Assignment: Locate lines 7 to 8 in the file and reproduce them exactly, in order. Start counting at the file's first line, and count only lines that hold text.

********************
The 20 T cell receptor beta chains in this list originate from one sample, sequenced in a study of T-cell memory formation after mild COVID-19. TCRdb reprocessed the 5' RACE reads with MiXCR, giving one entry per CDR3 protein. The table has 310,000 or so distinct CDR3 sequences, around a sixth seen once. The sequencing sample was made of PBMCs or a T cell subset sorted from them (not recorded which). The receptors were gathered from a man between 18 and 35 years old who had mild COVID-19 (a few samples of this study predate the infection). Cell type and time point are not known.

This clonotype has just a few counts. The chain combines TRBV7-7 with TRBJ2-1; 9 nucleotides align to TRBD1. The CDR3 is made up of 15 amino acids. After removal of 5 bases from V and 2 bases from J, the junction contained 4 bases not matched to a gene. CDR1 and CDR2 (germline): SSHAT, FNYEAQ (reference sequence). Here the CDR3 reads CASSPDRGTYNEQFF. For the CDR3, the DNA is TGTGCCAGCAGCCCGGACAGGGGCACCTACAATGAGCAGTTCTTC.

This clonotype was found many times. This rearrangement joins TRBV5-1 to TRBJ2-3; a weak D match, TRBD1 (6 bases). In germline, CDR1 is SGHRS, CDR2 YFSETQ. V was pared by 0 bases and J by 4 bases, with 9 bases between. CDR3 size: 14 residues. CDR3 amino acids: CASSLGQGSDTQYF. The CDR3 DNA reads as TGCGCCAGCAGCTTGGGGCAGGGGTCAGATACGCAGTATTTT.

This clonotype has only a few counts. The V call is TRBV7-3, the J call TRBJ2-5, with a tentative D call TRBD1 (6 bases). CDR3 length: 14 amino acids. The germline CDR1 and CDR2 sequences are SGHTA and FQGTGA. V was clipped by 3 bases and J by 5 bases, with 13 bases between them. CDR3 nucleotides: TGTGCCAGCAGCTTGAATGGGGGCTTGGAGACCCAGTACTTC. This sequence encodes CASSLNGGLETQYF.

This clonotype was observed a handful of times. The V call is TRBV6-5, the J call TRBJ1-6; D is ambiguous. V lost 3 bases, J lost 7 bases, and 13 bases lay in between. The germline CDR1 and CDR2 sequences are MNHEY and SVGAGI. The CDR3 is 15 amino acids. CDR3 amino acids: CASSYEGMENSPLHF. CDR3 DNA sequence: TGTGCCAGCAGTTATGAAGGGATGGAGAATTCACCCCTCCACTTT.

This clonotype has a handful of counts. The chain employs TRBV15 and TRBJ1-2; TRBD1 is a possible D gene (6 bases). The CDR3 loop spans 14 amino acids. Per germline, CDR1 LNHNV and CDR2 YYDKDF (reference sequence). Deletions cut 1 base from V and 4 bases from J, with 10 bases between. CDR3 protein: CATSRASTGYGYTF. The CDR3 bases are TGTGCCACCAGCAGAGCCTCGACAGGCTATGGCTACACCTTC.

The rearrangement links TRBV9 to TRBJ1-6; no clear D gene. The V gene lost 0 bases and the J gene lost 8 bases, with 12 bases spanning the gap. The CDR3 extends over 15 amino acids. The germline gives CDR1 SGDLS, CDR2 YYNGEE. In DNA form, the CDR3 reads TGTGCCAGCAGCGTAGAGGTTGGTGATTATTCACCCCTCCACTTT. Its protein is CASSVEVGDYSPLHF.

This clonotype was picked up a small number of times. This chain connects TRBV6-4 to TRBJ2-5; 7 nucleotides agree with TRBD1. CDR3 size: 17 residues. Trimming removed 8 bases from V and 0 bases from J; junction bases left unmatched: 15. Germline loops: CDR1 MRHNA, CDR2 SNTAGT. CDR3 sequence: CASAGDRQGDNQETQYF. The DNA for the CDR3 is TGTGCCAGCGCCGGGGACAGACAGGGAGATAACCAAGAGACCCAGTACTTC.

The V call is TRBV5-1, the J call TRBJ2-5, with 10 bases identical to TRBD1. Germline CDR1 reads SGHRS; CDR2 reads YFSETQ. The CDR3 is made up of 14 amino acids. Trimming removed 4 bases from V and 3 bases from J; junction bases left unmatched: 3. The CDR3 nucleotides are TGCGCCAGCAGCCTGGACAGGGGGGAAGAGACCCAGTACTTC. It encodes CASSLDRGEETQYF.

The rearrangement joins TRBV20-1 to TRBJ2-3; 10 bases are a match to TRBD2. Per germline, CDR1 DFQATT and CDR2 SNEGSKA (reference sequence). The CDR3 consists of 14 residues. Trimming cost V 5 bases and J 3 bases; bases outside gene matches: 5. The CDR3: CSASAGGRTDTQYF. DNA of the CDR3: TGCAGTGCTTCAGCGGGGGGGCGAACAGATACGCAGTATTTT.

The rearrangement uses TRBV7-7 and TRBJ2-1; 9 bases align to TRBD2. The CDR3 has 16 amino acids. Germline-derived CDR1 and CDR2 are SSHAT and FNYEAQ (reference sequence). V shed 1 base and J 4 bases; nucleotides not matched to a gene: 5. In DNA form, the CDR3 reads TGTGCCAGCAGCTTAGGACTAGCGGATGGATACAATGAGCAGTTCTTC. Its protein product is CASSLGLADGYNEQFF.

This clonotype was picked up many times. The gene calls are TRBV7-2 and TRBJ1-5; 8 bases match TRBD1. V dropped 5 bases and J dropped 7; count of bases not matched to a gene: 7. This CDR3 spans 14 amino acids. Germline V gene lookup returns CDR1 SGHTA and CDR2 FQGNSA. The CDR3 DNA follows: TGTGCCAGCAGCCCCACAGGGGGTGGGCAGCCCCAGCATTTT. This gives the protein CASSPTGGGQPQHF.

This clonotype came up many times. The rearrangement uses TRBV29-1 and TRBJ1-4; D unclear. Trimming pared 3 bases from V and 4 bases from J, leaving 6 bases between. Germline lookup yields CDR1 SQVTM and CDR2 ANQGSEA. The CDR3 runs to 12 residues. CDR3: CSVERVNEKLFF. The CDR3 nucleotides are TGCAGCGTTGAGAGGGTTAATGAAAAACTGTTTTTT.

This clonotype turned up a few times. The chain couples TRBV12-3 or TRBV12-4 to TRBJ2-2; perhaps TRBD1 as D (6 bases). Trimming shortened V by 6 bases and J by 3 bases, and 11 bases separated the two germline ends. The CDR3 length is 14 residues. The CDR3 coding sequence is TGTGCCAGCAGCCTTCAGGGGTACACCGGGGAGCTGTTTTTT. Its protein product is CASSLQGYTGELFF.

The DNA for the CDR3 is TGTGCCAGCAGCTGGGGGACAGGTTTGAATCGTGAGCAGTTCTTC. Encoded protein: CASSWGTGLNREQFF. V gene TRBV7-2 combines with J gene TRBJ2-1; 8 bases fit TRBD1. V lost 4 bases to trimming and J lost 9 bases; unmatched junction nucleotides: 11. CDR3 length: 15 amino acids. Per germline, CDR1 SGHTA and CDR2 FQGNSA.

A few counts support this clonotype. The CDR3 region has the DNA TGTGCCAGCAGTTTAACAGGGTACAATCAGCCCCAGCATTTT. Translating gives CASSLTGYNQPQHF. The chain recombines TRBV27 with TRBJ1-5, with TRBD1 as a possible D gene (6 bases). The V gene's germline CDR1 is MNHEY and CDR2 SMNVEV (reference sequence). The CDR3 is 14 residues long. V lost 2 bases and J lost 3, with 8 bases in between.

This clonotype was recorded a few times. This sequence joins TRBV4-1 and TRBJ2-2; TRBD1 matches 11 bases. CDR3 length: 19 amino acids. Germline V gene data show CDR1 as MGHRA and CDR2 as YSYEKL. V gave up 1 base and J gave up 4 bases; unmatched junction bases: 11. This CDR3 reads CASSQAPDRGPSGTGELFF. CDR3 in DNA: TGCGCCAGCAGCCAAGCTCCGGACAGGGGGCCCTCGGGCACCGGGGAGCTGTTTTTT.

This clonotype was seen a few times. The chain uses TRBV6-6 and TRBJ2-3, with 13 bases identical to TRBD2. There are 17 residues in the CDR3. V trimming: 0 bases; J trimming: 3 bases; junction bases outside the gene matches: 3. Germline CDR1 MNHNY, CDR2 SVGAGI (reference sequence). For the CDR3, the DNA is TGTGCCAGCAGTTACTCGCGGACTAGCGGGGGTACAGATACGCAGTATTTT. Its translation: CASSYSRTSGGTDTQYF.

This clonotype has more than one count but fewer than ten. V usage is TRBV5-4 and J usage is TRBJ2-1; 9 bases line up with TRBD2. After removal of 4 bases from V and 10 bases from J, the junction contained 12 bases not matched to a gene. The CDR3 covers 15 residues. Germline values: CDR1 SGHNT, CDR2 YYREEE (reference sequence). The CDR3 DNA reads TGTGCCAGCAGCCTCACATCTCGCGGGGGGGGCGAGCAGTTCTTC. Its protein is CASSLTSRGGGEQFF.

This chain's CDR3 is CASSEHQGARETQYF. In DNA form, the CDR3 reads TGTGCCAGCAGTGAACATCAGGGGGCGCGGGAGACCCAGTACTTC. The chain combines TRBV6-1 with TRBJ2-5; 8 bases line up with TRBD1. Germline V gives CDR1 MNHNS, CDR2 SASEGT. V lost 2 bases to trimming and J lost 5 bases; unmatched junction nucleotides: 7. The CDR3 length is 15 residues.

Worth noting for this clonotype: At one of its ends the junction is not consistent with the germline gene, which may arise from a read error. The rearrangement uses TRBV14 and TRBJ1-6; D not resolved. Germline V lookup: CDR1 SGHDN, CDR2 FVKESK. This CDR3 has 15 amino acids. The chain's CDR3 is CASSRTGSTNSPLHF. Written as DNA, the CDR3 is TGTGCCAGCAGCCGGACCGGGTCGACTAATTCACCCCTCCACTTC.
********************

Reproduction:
The rearrangement links TRBV9 to TRBJ1-6; no clear D gene. The V gene lost 0 bases and the J gene lost 8 bases, with 12 bases spanning the gap. The CDR3 extends over 15 amino acids. The germline gives CDR1 SGDLS, CDR2 YYNGEE. In DNA form, the CDR3 reads TGTGCCAGCAGCGTAGAGGTTGGTGATTATTCACCCCTCCACTTT. Its protein is CASSVEVGDYSPLHF.

This clonotype was picked up a small number of times. This chain connects TRBV6-4 to TRBJ2-5; 7 nucleotides agree with TRBD1. CDR3 size: 17 residues. Trimming removed 8 bases from V and 0 bases from J; junction bases left unmatched: 15. Germline loops: CDR1 MRHNA, CDR2 SNTAGT. CDR3 sequence: CASAGDRQGDNQETQYF. The DNA for the CDR3 is TGTGCCAGCGCCGGGGACAGACAGGGAGATAACCAAGAGACCCAGTACTTC.